THE BEAM OF DEATH
It was typical of the male children in my 6th grade class to engage in a certain amount of pre-adolescent machismo– let’s call it showmanship– in order to claim success on the school playground. To that end, many boys spent their recesses on the swingsets on the far side of the yard; but their their masculine ideals prevented them from simply enjoying the dull, pendulous motion that these swings were designed for. These boys were aiming for something much higher, training their laser-focused determination onto pushing the very limits of human achievement.
The bravest few would march stern-faced and resolute to the swings; they would mount the black plastic belts and force them, high, high into the air, higher than God ever intended. They would push and yank the rusty chains with all the strength their prepubescent arms could muster, determined to pierce the dark skies with their 11 year-old bodies, to ascend high into the heavens, into unknown realms of beauty and danger. Then, at the peak of their trajectories, they would heroically bail out of their vessels, and sail– seemingly in slow-motion– onto the treacherous piles of pea gravel below, screaming and contorting their faces, like war pilots diving out of burning planes into the dark jungles of ‘Nam.
This was a popular pursuit among many of us. At least it was until a 10 year old named Brian Dalrymple took some of us aside one day to inform us that at some point in the unspecified past, this one kid, through some rare miracle of persistence and aerodynamics, got the swing to go so high that it achieved what we all thought was impossible– it revolved around the very support beam that held it in place. As I scanned the wide-eyed faces in the crowd, I knew instantly what every soul there was thinking: “…the Holy Grail!”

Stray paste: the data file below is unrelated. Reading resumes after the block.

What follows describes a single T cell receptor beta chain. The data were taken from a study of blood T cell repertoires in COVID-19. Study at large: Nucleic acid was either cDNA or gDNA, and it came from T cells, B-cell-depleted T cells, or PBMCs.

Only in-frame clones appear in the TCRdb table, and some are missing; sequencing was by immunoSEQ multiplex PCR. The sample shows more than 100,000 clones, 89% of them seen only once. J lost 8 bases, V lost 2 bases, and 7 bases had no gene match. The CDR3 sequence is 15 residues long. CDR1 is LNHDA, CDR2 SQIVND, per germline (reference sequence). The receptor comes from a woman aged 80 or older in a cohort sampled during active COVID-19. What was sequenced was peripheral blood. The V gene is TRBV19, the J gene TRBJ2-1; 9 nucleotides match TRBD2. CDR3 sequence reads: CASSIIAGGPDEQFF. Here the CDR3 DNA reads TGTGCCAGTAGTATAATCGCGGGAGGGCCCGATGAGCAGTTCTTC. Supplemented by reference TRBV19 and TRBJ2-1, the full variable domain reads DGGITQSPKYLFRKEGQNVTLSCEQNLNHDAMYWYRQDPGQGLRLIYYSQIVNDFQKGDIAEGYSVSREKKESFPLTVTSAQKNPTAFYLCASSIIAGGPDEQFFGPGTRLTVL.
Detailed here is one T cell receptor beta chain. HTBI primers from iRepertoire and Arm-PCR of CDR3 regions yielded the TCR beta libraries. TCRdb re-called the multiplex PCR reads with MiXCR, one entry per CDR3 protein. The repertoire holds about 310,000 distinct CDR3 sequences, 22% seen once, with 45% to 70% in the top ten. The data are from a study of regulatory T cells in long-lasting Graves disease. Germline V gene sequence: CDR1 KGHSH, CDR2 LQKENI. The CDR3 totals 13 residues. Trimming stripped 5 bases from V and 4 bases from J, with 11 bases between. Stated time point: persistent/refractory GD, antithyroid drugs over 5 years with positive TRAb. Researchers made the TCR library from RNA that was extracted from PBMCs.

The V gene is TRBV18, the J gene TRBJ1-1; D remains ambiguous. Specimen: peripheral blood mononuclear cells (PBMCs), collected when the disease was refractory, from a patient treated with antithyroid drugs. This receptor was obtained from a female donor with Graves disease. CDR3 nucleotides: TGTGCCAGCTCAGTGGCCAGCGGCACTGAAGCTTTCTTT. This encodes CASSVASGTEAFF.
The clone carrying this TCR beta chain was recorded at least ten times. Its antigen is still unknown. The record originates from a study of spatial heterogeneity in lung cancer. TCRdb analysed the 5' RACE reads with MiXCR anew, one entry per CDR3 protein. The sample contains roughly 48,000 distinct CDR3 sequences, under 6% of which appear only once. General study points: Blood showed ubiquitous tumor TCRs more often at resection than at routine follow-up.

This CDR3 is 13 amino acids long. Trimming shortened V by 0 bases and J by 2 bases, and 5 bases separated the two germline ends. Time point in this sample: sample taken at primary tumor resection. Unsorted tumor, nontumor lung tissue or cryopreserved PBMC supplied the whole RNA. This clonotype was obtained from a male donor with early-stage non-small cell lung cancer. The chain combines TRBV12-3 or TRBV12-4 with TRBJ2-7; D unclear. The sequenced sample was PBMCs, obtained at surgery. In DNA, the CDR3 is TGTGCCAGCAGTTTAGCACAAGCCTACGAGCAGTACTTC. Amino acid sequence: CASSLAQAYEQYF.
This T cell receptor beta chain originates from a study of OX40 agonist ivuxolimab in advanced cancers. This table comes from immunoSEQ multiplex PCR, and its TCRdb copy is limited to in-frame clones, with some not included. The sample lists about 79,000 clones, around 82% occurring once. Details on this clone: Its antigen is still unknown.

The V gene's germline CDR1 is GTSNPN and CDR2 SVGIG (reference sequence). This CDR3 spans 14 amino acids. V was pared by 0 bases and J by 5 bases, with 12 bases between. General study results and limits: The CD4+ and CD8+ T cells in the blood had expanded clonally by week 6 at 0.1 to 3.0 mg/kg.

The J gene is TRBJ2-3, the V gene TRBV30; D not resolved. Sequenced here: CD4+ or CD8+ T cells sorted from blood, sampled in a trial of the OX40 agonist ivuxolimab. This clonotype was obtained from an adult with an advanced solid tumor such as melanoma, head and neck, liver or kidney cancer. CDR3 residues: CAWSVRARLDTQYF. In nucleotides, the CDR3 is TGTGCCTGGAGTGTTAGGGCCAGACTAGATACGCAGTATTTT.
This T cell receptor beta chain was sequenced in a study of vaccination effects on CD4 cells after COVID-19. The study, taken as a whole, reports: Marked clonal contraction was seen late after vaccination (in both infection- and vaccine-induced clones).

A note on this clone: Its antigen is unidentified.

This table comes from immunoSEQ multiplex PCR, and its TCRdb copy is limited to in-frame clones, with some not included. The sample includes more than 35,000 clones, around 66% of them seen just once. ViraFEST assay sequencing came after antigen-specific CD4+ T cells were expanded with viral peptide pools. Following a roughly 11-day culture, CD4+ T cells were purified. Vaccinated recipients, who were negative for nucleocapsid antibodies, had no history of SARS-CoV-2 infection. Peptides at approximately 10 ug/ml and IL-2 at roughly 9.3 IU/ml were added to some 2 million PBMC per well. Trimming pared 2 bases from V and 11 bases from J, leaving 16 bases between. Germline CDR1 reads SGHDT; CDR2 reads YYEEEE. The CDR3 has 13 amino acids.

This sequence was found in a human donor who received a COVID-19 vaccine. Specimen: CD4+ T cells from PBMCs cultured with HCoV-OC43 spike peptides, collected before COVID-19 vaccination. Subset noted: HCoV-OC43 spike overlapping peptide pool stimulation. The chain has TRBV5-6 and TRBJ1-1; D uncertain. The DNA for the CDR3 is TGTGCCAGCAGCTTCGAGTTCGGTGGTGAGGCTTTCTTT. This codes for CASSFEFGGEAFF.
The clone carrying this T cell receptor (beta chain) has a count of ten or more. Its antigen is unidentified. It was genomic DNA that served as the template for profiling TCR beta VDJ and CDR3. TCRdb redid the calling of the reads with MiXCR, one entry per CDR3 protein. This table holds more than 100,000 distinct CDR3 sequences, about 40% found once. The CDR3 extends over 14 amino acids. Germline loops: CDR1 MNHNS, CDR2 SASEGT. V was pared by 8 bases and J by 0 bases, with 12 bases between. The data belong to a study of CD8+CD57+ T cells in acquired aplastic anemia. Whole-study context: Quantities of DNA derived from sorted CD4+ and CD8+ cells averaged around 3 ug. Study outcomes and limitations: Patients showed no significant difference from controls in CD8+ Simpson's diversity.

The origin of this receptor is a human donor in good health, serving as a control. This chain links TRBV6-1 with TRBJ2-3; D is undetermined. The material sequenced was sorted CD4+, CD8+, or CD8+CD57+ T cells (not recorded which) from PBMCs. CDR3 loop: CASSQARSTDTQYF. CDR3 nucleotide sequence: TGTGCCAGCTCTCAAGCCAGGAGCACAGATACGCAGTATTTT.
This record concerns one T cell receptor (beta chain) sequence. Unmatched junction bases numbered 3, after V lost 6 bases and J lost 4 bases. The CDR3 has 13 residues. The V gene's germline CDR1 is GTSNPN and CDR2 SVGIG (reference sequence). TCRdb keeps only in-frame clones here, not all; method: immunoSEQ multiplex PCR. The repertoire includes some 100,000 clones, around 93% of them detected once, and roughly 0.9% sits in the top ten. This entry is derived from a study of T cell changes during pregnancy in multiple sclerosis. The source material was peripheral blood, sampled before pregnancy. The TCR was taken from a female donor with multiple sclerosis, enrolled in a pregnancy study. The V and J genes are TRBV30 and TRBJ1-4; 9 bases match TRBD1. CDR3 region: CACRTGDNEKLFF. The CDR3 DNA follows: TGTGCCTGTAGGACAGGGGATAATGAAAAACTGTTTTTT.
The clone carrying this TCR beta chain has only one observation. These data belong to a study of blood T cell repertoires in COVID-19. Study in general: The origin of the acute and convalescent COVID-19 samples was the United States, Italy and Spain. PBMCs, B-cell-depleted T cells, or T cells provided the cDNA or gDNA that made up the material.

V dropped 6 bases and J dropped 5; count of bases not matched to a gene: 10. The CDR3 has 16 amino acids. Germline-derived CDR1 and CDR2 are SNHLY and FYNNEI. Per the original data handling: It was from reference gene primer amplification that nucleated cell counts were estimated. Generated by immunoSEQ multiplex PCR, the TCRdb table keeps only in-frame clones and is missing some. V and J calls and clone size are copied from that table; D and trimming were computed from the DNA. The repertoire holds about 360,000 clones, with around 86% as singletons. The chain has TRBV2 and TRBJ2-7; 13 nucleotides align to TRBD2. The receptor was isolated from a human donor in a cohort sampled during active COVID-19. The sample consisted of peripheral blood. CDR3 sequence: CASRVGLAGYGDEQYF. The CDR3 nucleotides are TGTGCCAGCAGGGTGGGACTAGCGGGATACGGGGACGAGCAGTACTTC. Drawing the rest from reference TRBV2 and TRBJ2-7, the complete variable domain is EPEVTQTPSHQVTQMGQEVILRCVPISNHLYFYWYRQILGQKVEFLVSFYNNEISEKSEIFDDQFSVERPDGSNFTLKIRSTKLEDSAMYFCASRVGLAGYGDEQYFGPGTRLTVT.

But, Brian continued, while the kid was granted through some divine force the will, ability, and luck to reach the apex of the swingset– a feat never before accomplished by a mere mortal– he was also cruelly, and at the critical moment, deprived of the earthly momentum necessary to get *all the way* over… So when he approached the 12 o’clock position, the twisted hand of gravity emerged from the shadows and snatched the trophy from his clutches, and the kid fell limply onto the steel support beam, breaking every bone in his body. He even had to get a new face installed, Brian whispered.
The crowd grew silent, and after a moment, we all retreated from the conversation, rattled. We each frittered away the remainder of recess in solitude, soberly contemplating how close to death’s threshold many of us had so foolishly danced over the past year.
In the days that followed, we still sat on the swings, but our screams grew lackluster and our hearts weighed with concern. Soon enough, the old cadre of parachuting flyboys slowly drifted away to other pursuits like chasing girls around the hopscotch courts, and the swings sat dormant and rusting until another schoolyear drew to a close.